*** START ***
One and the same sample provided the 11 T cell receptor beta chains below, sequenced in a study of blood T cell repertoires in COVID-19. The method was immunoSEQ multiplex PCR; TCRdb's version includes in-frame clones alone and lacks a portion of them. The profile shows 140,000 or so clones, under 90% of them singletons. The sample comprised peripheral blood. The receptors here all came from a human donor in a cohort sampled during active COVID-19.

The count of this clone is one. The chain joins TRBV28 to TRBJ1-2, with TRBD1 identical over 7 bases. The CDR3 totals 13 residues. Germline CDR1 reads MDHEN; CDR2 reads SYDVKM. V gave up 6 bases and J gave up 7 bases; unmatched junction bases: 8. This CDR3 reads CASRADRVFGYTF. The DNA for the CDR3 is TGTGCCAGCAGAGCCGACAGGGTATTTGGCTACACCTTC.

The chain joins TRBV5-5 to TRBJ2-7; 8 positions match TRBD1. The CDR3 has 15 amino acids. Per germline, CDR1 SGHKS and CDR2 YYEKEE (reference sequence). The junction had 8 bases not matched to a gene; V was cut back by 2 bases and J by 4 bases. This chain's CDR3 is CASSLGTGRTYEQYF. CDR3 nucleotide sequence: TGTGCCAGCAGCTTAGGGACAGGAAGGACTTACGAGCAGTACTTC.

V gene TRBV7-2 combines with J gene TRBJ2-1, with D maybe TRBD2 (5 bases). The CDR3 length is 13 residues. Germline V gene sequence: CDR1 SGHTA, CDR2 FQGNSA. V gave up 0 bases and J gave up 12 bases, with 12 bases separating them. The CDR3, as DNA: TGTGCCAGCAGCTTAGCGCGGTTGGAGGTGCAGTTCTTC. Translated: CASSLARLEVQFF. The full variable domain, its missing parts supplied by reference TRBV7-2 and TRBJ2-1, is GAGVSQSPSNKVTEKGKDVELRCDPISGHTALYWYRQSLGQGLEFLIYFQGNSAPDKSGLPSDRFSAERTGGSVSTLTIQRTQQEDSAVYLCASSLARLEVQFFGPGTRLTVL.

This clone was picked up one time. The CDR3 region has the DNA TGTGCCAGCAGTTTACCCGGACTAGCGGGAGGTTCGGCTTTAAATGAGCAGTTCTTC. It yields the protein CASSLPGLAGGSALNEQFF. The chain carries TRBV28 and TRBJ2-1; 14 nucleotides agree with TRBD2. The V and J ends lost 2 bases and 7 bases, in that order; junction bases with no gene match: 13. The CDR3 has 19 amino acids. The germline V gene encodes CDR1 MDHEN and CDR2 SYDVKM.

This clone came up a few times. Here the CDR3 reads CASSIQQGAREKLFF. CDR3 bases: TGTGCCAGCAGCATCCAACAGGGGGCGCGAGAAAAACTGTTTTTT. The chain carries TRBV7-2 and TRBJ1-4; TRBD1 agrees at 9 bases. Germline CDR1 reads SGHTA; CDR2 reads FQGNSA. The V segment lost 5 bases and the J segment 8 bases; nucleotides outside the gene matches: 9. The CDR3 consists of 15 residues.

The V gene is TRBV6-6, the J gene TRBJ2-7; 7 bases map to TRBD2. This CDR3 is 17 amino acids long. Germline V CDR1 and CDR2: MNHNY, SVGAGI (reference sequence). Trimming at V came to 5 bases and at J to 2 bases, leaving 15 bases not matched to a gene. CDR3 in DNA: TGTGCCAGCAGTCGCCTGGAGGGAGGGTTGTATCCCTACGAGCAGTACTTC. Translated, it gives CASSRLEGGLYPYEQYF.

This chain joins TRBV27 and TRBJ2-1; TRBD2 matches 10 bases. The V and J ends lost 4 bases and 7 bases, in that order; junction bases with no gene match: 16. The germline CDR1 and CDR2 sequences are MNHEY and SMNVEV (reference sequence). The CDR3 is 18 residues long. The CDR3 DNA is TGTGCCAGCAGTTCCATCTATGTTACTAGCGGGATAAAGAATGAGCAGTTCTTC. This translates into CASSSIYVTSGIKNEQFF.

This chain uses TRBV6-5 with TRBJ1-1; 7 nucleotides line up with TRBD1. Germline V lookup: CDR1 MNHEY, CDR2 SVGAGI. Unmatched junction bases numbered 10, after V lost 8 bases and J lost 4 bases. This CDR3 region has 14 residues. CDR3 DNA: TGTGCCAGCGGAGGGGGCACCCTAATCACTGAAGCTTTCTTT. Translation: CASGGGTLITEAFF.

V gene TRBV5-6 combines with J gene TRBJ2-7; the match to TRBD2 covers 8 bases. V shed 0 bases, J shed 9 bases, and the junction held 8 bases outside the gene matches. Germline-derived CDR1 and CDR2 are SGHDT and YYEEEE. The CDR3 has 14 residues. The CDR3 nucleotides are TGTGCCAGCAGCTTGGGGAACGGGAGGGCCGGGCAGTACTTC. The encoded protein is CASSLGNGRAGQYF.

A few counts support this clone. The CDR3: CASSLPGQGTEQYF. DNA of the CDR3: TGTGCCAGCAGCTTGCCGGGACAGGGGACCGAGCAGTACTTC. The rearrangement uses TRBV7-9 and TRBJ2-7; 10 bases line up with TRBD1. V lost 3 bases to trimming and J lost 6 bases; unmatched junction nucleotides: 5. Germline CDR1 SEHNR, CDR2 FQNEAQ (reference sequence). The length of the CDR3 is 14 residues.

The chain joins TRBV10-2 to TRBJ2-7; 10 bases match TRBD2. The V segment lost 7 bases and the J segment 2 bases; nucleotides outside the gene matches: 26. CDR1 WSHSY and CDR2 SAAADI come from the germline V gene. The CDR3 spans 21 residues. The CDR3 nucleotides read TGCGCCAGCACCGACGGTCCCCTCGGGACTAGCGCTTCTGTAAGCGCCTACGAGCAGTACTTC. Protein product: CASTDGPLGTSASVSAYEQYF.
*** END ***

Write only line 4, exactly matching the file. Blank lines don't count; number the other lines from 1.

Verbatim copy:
V gene TRBV7-2 combines with J gene TRBJ2-1, with D maybe TRBD2 (5 bases). The CDR3 length is 13 residues. Germline V gene sequence: CDR1 SGHTA, CDR2 FQGNSA. V gave up 0 bases and J gave up 12 bases, with 12 bases separating them. The CDR3, as DNA: TGTGCCAGCAGCTTAGCGCGGTTGGAGGTGCAGTTCTTC. Translated: CASSLARLEVQFF. The full variable domain, its missing parts supplied by reference TRBV7-2 and TRBJ2-1, is GAGVSQSPSNKVTEKGKDVELRCDPISGHTALYWYRQSLGQGLEFLIYFQGNSAPDKSGLPSDRFSAERTGGSVSTLTIQRTQQEDSAVYLCASSLARLEVQFFGPGTRLTVL.